October 29, 2003by Israel Foulon LLP
Question: Two months ago we hired an employee for a position in our company. Unfortunately we have found this employee’s performance to be substandard, and that overall she is not a good fit with the organization. Are we allowed to dismiss her because she is technically still on probation?
Answer: It is important to realize a probationary period does not automatically exist, but rather it must be clearly established by the company. Probationary periods typically run from three to six months. It is also recommended that an employer indicate in writing prior to the start of employment the circumstances under which a probationary employee may be dismissed and the amount of notice that would be given.
As the employer, it is up to you to inform the employee that being on probation means that if the employee does not live up to your expectations within the probationary period, you are entitled to dismiss her without notice or pay in lieu of notice, in accordance with any statutory minimums. Furthermore, you should ensure that your employee agrees to the probationary period prior to beginning her employment. Without clear language to this effect the common law applies, under which the probationary employee is entitled to reasonable notice where there is no cause for dismissal.
When determining the amount of notice to provide, employers must ensure they comply with the minimum statutory requirements for notice. For example, an employee in Ontario who has worked for more than three months is entitled to receive one week’s notice of termination or pay in lieu of notice under the Employment Standards Act, 2000. Failure to comply with the statutory requirements will result in the employment contract being unenforceable and the employer having to provide common law reasonable notice which is usually more than the statutory minimum.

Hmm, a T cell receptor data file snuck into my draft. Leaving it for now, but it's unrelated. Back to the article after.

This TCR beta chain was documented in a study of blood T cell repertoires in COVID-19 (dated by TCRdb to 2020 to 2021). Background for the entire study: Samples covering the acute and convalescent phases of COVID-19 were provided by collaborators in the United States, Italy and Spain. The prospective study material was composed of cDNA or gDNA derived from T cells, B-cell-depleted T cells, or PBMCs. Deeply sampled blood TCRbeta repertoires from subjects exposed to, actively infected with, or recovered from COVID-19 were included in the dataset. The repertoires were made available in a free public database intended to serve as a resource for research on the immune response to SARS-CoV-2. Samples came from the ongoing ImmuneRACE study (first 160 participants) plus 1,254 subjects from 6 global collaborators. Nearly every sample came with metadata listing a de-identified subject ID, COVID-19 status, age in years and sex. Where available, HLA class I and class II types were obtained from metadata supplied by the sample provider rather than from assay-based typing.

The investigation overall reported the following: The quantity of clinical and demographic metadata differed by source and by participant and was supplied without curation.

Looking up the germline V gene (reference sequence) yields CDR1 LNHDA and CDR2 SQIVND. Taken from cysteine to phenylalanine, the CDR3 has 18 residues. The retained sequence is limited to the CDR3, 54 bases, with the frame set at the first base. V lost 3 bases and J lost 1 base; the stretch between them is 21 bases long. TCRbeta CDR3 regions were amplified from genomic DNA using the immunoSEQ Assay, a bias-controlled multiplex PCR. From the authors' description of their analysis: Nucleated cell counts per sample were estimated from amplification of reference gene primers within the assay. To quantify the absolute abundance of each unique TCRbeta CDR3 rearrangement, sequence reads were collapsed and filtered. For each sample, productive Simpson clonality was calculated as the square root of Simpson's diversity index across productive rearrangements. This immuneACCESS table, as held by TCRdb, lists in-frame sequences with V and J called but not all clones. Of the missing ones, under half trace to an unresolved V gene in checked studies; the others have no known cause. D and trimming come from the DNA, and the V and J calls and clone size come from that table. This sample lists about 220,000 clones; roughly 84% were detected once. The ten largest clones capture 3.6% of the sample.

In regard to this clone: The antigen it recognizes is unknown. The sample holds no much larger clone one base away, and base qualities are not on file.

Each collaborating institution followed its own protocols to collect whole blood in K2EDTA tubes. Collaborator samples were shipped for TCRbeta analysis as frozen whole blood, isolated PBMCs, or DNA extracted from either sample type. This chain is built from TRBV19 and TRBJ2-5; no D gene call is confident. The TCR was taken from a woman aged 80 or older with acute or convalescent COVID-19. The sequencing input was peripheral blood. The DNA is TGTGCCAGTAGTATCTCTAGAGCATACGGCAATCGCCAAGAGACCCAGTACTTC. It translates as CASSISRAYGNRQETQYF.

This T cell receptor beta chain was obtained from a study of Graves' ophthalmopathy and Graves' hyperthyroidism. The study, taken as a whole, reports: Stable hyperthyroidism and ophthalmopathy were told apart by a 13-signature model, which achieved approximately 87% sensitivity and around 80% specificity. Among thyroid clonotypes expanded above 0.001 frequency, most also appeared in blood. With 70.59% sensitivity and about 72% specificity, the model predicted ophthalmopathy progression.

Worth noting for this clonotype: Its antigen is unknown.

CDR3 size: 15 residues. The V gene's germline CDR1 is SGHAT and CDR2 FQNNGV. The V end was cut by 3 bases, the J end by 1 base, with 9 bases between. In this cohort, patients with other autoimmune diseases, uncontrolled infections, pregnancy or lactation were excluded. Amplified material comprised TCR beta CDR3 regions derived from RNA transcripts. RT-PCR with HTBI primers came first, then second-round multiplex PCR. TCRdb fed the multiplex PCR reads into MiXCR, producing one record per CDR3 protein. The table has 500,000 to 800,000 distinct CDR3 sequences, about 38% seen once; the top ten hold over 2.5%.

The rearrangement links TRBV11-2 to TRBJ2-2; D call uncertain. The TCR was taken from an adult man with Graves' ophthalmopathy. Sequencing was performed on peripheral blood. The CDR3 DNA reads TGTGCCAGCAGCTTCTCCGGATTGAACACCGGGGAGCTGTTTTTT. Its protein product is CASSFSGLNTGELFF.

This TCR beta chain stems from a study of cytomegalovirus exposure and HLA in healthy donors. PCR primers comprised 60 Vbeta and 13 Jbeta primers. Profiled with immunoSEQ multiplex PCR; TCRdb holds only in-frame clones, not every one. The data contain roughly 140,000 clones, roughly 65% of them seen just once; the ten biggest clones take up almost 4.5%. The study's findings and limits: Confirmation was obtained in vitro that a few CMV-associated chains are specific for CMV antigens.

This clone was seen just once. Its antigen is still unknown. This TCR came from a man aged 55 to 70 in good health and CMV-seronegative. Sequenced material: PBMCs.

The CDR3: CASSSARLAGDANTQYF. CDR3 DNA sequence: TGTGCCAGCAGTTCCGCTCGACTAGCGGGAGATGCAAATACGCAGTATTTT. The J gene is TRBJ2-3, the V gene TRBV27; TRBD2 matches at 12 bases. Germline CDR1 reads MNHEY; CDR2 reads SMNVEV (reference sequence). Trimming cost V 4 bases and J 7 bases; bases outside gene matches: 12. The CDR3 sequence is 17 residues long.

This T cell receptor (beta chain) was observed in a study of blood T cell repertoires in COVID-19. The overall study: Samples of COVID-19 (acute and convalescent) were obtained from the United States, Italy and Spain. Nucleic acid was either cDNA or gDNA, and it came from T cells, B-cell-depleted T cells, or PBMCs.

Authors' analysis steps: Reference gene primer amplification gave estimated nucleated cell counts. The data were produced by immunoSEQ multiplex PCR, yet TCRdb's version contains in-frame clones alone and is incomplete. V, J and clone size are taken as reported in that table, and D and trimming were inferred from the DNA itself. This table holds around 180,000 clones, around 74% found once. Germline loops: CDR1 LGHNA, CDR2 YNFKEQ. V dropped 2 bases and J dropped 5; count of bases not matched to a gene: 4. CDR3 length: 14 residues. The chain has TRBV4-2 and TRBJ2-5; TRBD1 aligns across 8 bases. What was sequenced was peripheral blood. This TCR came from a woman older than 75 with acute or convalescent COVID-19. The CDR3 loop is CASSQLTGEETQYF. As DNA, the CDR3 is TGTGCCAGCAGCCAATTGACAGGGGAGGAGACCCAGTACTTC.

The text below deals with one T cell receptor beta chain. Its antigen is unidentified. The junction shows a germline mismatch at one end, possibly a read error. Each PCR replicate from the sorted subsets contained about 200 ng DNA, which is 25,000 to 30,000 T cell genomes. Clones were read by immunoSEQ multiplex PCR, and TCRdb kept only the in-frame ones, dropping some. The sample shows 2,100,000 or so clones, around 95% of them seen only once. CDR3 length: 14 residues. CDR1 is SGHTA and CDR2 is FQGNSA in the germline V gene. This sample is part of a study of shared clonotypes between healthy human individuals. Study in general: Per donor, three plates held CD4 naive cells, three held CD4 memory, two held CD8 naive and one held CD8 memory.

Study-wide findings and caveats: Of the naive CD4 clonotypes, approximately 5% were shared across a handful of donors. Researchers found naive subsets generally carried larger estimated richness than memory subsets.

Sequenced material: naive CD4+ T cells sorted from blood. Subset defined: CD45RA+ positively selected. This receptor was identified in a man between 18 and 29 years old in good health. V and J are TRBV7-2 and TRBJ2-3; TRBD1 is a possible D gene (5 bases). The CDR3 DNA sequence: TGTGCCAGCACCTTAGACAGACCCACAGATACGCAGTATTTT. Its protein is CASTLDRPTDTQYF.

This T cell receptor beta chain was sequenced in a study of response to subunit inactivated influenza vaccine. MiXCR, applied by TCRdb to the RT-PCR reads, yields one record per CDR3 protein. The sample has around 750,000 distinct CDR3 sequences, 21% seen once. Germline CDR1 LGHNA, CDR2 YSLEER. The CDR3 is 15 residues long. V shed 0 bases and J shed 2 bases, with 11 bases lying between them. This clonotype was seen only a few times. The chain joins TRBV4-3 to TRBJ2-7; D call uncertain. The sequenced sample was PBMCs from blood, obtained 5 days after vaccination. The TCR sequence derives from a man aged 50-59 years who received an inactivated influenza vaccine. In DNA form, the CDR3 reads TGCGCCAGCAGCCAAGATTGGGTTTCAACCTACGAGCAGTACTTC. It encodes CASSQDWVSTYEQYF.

Even if you have met all the above requirements, your decision to terminate an employee during the probationary period must be a reasonable one and properly motivated. It must be a fair, honest and valid assessment of the employee’s suitability for her new job. There must be clear evidence to support your position. Moreover, it is incumbent on you to be able to show the decision to terminate employment is job related, and is not on the basis of some prohibited ground of discrimination.
Peter Israel is the senior partner in the Toronto law firm of Israel Foulon LLP – Employment and Labour Lawyers. He can be reached at 416-640-1550 or email@example.com. A version of this article originally appeared in the Carswell publication, Canadian Employment Law Today